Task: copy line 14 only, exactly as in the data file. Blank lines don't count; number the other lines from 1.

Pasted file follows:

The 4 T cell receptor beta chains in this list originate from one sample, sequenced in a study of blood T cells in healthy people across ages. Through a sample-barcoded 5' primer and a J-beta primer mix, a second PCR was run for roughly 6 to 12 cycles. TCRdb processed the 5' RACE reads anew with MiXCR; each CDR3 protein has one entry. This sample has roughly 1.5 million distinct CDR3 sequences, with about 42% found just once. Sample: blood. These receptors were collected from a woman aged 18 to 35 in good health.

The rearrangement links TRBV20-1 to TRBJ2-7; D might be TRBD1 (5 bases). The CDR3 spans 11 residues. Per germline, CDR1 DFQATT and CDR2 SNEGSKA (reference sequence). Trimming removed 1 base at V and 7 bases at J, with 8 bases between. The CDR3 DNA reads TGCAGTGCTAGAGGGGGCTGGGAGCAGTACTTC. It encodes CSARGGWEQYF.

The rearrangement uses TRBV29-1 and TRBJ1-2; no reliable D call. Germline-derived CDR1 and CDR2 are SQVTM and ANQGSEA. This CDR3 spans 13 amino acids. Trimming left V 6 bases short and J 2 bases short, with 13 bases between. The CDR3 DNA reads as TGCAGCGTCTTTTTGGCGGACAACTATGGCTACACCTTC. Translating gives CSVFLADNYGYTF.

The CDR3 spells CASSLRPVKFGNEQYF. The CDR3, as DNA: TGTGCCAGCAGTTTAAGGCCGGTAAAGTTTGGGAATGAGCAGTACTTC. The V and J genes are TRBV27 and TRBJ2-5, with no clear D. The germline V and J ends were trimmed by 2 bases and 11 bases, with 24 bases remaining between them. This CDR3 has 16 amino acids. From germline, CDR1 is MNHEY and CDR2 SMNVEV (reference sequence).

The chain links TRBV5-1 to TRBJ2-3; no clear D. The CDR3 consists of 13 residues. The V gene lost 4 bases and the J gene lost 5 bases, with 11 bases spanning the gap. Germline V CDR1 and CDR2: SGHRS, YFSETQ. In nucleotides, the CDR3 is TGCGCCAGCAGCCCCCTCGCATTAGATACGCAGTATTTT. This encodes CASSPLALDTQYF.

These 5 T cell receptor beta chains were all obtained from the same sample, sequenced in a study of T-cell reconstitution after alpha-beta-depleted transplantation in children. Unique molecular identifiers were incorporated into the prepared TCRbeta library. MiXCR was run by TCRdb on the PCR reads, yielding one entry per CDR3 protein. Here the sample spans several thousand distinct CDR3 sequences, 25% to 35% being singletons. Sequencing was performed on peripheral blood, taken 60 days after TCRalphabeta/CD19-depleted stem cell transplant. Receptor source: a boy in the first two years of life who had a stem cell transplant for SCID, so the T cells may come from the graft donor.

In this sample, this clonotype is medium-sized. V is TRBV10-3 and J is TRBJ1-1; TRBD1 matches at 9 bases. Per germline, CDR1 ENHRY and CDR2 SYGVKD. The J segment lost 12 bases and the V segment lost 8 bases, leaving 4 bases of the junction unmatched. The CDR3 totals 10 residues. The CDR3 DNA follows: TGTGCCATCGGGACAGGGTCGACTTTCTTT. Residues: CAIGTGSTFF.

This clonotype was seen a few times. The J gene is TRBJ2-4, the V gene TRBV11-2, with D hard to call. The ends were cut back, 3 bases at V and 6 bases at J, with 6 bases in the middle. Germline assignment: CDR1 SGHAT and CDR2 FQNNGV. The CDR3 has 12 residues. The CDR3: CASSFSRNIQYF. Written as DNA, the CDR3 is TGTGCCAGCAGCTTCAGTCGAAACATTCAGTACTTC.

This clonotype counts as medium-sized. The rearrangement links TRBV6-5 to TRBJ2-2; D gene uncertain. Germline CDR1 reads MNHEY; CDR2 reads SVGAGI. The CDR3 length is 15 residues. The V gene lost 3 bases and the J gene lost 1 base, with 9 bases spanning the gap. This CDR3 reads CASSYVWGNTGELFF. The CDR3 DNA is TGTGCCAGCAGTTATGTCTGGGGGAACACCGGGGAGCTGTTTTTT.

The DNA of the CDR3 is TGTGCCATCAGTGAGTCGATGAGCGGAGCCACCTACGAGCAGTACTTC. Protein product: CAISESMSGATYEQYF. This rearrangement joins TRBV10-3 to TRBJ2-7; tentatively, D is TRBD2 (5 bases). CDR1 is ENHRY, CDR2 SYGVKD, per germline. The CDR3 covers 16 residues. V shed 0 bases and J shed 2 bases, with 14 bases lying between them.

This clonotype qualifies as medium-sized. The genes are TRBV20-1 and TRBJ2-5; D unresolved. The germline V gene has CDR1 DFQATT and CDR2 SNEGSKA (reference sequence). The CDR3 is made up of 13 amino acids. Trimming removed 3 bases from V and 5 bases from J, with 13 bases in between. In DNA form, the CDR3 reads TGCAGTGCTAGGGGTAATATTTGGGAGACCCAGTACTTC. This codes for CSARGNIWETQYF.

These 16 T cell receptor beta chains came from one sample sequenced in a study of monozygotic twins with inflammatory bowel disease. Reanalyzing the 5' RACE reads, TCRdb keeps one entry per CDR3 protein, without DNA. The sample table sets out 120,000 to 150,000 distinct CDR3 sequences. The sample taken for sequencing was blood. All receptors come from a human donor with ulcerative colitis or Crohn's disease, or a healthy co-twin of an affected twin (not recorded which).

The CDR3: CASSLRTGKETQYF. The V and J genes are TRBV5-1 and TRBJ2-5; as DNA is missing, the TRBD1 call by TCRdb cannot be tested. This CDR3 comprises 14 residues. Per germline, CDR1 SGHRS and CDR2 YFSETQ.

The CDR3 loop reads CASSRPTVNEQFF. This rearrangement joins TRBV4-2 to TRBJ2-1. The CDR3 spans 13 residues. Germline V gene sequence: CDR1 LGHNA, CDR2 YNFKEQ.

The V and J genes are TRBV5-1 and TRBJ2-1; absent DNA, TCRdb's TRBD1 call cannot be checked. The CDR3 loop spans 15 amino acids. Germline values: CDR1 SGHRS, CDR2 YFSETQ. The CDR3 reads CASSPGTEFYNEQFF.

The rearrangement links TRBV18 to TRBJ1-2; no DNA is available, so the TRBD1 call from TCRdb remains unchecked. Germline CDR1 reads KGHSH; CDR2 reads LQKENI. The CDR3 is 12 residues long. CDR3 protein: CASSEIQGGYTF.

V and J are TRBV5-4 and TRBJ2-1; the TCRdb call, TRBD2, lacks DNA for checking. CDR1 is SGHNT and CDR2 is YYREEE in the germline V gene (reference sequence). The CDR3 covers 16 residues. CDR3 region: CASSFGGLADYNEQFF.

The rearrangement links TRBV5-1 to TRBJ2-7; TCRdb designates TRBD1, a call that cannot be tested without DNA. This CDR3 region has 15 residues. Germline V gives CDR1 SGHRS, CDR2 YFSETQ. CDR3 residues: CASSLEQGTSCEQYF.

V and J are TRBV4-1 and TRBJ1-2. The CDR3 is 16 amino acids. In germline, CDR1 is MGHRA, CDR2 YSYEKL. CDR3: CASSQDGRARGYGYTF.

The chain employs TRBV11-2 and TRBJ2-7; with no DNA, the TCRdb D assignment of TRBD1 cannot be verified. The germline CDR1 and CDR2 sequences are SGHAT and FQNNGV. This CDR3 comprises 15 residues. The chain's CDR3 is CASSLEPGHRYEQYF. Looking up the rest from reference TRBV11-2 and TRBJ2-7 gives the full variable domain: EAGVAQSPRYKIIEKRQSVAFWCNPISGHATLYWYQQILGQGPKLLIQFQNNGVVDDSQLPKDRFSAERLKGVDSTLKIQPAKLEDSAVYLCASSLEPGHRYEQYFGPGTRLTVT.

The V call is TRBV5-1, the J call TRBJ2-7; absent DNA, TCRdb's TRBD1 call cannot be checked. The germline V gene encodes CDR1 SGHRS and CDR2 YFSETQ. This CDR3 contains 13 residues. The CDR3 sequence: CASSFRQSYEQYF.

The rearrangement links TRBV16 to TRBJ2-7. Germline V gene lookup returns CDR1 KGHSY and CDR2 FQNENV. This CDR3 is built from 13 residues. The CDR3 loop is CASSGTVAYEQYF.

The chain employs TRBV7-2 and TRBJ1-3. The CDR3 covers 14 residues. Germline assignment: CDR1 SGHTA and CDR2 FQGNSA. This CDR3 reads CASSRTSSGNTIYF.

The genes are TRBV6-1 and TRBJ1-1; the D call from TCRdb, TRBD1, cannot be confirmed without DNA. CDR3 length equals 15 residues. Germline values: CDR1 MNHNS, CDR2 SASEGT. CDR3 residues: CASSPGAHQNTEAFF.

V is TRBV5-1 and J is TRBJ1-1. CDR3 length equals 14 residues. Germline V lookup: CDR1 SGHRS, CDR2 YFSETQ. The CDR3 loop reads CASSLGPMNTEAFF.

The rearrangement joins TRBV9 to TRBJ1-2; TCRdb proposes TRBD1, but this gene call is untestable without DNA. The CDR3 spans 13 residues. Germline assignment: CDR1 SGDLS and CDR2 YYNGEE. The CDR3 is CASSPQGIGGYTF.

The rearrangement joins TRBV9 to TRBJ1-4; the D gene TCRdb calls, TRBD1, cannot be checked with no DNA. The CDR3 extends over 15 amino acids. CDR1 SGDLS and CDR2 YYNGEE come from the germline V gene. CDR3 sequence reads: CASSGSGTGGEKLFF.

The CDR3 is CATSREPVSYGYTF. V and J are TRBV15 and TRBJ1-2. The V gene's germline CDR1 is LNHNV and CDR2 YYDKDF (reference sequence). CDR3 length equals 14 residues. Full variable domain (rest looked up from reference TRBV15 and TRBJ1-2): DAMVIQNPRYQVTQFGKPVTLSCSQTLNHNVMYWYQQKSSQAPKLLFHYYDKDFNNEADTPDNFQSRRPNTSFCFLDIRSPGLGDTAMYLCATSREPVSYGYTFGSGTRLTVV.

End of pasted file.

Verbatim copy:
The CDR3 loop reads CASSRPTVNEQFF. This rearrangement joins TRBV4-2 to TRBJ2-1. The CDR3 spans 13 residues. Germline V gene sequence: CDR1 LGHNA, CDR2 YNFKEQ.